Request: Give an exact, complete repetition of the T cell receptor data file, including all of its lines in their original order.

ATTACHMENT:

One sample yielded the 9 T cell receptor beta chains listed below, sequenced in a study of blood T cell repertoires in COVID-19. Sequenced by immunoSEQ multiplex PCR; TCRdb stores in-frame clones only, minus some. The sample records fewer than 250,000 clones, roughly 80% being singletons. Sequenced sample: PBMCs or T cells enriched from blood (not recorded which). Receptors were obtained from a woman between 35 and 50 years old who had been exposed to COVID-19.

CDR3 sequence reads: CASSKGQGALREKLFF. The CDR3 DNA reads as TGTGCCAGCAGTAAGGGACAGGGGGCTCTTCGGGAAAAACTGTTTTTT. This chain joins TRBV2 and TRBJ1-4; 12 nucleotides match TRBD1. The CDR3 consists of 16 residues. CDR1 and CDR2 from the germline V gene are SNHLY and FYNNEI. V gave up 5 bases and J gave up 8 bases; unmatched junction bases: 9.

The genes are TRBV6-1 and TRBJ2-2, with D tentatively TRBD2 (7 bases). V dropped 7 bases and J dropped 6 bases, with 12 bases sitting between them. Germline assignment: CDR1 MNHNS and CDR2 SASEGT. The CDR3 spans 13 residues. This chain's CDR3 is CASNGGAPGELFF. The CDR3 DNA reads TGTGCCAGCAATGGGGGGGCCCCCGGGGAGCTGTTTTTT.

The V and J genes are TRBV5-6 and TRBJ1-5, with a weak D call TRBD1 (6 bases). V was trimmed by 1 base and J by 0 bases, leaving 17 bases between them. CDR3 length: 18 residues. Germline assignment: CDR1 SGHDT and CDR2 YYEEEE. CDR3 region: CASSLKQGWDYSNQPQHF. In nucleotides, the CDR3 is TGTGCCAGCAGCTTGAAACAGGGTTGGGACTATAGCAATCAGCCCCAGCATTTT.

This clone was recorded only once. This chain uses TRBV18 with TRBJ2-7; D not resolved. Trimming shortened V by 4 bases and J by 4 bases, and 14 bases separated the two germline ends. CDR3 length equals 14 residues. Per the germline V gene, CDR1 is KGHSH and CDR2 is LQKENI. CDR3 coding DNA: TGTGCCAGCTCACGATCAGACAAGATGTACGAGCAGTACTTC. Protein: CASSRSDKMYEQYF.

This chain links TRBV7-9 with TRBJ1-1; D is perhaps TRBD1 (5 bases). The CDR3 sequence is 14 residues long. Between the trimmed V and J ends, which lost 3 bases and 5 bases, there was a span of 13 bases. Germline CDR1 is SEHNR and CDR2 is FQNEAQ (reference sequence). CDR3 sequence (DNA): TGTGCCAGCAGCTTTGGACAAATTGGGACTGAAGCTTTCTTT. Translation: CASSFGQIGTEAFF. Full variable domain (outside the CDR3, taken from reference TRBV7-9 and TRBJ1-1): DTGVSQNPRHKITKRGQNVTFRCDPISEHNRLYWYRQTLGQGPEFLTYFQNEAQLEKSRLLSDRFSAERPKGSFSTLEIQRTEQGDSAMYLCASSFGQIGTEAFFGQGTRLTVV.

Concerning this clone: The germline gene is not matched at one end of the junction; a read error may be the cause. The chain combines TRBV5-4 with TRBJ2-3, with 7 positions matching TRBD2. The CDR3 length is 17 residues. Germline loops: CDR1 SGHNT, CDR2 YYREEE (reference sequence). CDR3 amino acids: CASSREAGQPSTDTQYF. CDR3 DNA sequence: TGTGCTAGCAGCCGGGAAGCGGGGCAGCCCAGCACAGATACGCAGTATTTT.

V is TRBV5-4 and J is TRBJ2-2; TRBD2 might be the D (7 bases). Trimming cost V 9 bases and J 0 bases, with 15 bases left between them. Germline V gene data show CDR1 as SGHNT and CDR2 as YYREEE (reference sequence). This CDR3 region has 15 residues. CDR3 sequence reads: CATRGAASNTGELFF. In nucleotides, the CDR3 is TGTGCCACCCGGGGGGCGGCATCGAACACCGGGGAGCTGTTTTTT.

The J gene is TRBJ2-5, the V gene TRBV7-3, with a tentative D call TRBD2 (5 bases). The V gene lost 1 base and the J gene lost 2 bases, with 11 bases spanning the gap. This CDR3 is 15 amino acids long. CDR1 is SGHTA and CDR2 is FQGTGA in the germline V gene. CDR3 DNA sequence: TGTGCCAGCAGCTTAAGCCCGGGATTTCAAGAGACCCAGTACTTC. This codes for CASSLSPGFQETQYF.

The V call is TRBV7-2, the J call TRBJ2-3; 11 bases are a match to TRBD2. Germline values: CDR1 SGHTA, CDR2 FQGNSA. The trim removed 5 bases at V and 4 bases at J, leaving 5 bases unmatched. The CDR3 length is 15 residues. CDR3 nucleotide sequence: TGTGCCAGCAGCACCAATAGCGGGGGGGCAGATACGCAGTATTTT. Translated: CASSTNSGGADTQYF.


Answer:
One sample yielded the 9 T cell receptor beta chains listed below, sequenced in a study of blood T cell repertoires in COVID-19. Sequenced by immunoSEQ multiplex PCR; TCRdb stores in-frame clones only, minus some. The sample records fewer than 250,000 clones, roughly 80% being singletons. Sequenced sample: PBMCs or T cells enriched from blood (not recorded which). Receptors were obtained from a woman between 35 and 50 years old who had been exposed to COVID-19.

CDR3 sequence reads: CASSKGQGALREKLFF. The CDR3 DNA reads as TGTGCCAGCAGTAAGGGACAGGGGGCTCTTCGGGAAAAACTGTTTTTT. This chain joins TRBV2 and TRBJ1-4; 12 nucleotides match TRBD1. The CDR3 consists of 16 residues. CDR1 and CDR2 from the germline V gene are SNHLY and FYNNEI. V gave up 5 bases and J gave up 8 bases; unmatched junction bases: 9.

The genes are TRBV6-1 and TRBJ2-2, with D tentatively TRBD2 (7 bases). V dropped 7 bases and J dropped 6 bases, with 12 bases sitting between them. Germline assignment: CDR1 MNHNS and CDR2 SASEGT. The CDR3 spans 13 residues. This chain's CDR3 is CASNGGAPGELFF. The CDR3 DNA reads TGTGCCAGCAATGGGGGGGCCCCCGGGGAGCTGTTTTTT.

The V and J genes are TRBV5-6 and TRBJ1-5, with a weak D call TRBD1 (6 bases). V was trimmed by 1 base and J by 0 bases, leaving 17 bases between them. CDR3 length: 18 residues. Germline assignment: CDR1 SGHDT and CDR2 YYEEEE. CDR3 region: CASSLKQGWDYSNQPQHF. In nucleotides, the CDR3 is TGTGCCAGCAGCTTGAAACAGGGTTGGGACTATAGCAATCAGCCCCAGCATTTT.

This clone was recorded only once. This chain uses TRBV18 with TRBJ2-7; D not resolved. Trimming shortened V by 4 bases and J by 4 bases, and 14 bases separated the two germline ends. CDR3 length equals 14 residues. Per the germline V gene, CDR1 is KGHSH and CDR2 is LQKENI. CDR3 coding DNA: TGTGCCAGCTCACGATCAGACAAGATGTACGAGCAGTACTTC. Protein: CASSRSDKMYEQYF.

This chain links TRBV7-9 with TRBJ1-1; D is perhaps TRBD1 (5 bases). The CDR3 sequence is 14 residues long. Between the trimmed V and J ends, which lost 3 bases and 5 bases, there was a span of 13 bases. Germline CDR1 is SEHNR and CDR2 is FQNEAQ (reference sequence). CDR3 sequence (DNA): TGTGCCAGCAGCTTTGGACAAATTGGGACTGAAGCTTTCTTT. Translation: CASSFGQIGTEAFF. Full variable domain (outside the CDR3, taken from reference TRBV7-9 and TRBJ1-1): DTGVSQNPRHKITKRGQNVTFRCDPISEHNRLYWYRQTLGQGPEFLTYFQNEAQLEKSRLLSDRFSAERPKGSFSTLEIQRTEQGDSAMYLCASSFGQIGTEAFFGQGTRLTVV.

Concerning this clone: The germline gene is not matched at one end of the junction; a read error may be the cause. The chain combines TRBV5-4 with TRBJ2-3, with 7 positions matching TRBD2. The CDR3 length is 17 residues. Germline loops: CDR1 SGHNT, CDR2 YYREEE (reference sequence). CDR3 amino acids: CASSREAGQPSTDTQYF. CDR3 DNA sequence: TGTGCTAGCAGCCGGGAAGCGGGGCAGCCCAGCACAGATACGCAGTATTTT.

V is TRBV5-4 and J is TRBJ2-2; TRBD2 might be the D (7 bases). Trimming cost V 9 bases and J 0 bases, with 15 bases left between them. Germline V gene data show CDR1 as SGHNT and CDR2 as YYREEE (reference sequence). This CDR3 region has 15 residues. CDR3 sequence reads: CATRGAASNTGELFF. In nucleotides, the CDR3 is TGTGCCACCCGGGGGGCGGCATCGAACACCGGGGAGCTGTTTTTT.

The J gene is TRBJ2-5, the V gene TRBV7-3, with a tentative D call TRBD2 (5 bases). The V gene lost 1 base and the J gene lost 2 bases, with 11 bases spanning the gap. This CDR3 is 15 amino acids long. CDR1 is SGHTA and CDR2 is FQGTGA in the germline V gene. CDR3 DNA sequence: TGTGCCAGCAGCTTAAGCCCGGGATTTCAAGAGACCCAGTACTTC. This codes for CASSLSPGFQETQYF.

The V call is TRBV7-2, the J call TRBJ2-3; 11 bases are a match to TRBD2. Germline values: CDR1 SGHTA, CDR2 FQGNSA. The trim removed 5 bases at V and 4 bases at J, leaving 5 bases unmatched. The CDR3 length is 15 residues. CDR3 nucleotide sequence: TGTGCCAGCAGCACCAATAGCGGGGGGGCAGATACGCAGTATTTT. Translated: CASSTNSGGADTQYF.